In the Sixties and Seventies, puffing on what we now call the cancer stick was considered sophisticated by adults and “cool” by the younger generation. Movie stars, politicians, doctors, academics — they all smoked. My professors in medical college disappeared into the canteen at 10 am every day for a smoke and a coffee.
Forty years have gone by. One professor has developed lung cancer and another has succumbed to it. The world has belatedly woken up to tobacco addiction in its myriad forms (puffs, chews or snuff). The Indian government has passed a few laws but not only is it too little too late, the enforcement too is rather lax.
We know the effects of addictive drugs such as cannabis and heroin. They have been banned. If the tobacco industry had not managed to conceal the dangerous and addictive nature of tobacco for so many years, it too would have joined the list of banned drugs.
Tobacco grows in India, has always been freely available and its use is widespread, often starting in the teenage years. Males tend to smoke cigarettes or beedis while women seem to prefer chewing tobacco, gutka or snuff. Some female addicts begin their day by brushing their teeth with tobacco and then placing a wad of it in a corner of the mouth. Social acceptance has resulted in more young urban women openly smoking.
Tobacco use varies from state to state. In India 30-50 per cent of males and 20-30 per cent of females above the age of 15 use tobacco regularly. Many more, particularly children, are affected by exhaled second hand smoke.
There are more than 4,000 chemicals in tobacco, most of which are harmful. The main constituent is nicotine, which immediately makes the heart beat faster and pushes up the blood pressure. It crosses over into the brain where it affects certain chemicals. There is a pleasurable feeling of relaxation and reduction of tension and stress. As the nicotine is cleared from the blood stream, the tension and stress return, producing a craving for “another fix”. As the body enzymes become more efficient at removing this poison, the cravings return at shorter intervals. The consumption of tobacco perceptibly increases. Other harmful chemicals in tobacco are ammonia, acetone, cadmium, vinyl chloride, naphthalene and carbon monoxide. In short, imagine eating or inhaling smoke from a burning concoction of paper, moth balls, old batteries, toilet cleaner and nail polish remover!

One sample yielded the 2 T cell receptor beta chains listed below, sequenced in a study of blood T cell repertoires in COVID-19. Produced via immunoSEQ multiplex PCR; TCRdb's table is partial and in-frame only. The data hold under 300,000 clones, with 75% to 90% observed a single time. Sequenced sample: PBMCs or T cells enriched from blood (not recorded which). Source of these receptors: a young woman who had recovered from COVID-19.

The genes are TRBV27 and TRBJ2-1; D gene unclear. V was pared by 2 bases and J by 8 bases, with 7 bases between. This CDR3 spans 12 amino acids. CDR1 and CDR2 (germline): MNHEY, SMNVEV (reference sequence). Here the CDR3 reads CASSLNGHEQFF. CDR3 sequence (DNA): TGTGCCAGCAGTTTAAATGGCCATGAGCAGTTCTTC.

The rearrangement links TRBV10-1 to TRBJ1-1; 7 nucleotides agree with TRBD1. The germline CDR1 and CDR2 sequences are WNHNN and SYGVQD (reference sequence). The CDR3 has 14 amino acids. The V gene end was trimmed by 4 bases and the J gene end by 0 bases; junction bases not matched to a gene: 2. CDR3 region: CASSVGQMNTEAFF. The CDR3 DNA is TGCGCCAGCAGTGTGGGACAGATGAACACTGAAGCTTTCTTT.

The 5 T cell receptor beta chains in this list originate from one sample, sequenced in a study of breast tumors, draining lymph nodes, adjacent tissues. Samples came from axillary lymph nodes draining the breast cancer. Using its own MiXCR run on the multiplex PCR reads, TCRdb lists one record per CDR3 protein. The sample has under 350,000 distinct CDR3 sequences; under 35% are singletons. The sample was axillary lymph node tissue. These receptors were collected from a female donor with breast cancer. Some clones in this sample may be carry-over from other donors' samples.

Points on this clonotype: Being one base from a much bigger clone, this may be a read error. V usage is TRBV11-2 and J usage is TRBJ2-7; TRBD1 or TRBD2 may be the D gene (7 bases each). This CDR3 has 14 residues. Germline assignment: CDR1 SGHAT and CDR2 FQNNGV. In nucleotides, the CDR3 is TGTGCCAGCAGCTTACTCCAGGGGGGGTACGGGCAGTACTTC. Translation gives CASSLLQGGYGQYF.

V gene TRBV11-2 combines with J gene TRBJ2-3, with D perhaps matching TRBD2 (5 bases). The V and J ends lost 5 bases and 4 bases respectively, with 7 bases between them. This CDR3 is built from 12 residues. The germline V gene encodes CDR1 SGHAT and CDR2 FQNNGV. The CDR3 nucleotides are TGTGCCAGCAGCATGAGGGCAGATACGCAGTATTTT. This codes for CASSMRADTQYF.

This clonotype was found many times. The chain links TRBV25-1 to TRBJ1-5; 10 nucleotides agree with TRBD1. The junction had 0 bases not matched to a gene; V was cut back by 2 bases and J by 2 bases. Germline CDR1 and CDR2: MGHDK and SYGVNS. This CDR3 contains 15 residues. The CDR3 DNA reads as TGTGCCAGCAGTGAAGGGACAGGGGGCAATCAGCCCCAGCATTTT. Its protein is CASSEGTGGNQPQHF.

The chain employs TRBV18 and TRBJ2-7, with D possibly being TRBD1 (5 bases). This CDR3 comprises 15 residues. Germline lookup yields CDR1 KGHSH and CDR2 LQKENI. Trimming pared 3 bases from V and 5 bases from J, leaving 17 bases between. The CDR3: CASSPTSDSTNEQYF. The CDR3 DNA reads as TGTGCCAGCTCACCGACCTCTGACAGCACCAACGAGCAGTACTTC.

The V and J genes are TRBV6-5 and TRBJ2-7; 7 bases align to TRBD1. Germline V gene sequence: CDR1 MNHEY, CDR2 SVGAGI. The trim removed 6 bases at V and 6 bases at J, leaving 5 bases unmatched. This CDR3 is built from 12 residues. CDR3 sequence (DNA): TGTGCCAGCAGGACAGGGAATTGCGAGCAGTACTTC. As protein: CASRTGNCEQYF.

Smoking causes long term changes in the lung tissue. Their function and air exchange is compromised with perpetual breathlessness, chronic obstructive airways disease and emphysema. Smoking or inhaling second hand smoke causes 90 per cent of lung cancers. It is responsible for 1.4 million deaths annually worldwide.
The chemicals in tobacco affect every organ in the body. Cancers can occur in the oral cavity, pharynx, larynx, oesophagus, pancreas, stomach, urinary tract, and blood (acute myeloid leukaemia).
Even if cancer does not develop, the teeth become yellow, plaque ridden, loosened from the sockets and may eventually fall out. Conversation becomes difficult because of halitosis (bad breath). The bones weaken, leading to early osteoporosis. The body metabolism changes, precipitating glucose intolerance and eventually diabetes. Atherosclerotic plaques build up in the blood vessels, leading to heart disease, paralysis, stroke and vascular disease. Blocks develop in the peripheral blood vessels. Walking becomes painful. Numbness, burning and tingling in the limbs interferes with sleep.
The IQ (intelligence quotient) falls with tobacco use and cognitive skills decline. This places users at risk for early dementia and Alzheimer’s.
Women who use tobacco tend to be less fertile, have smaller babies, weaker bones and reach menopause two to three years earlier. They also tend to have small babies who may develop Attention deficit -hyperactivity disorder (ADHD). They may have supernumery or less than five digits. Fingers and toes may be stuck together.
Tobacco use shortens the life span considerably. The death rate from related causes is 60 per cent higher in both sexes between the ages of 30 and 70.
The bad news is that addiction gets established within a year. By that time, the brain receptors change. The craving for nicotine may be present lifelong.
The good news is that you can stop and reverse many harmful body changes. No matter what your age, it’s high time you said bye to that stick.
Time to stop
• You can do it on your own—the mind is a very powerful tool.
• Set a date and stick to it.
• Avoid areas and friends who use tobacco.
• The government as well as private organisations run programmes to help de-addiction.
• Cravings can be reduced with nicotine patches and aversion produced by some medication.
• Regular aerobic exercise (running, walking, swimming or cycling), and yoga, improve fitness and lung capacity and reverse the negative effects.
Dr Gita Mathai is a paediatrician with a family practice at Vellore. Questions on health issues may be emailed to her at email@example.com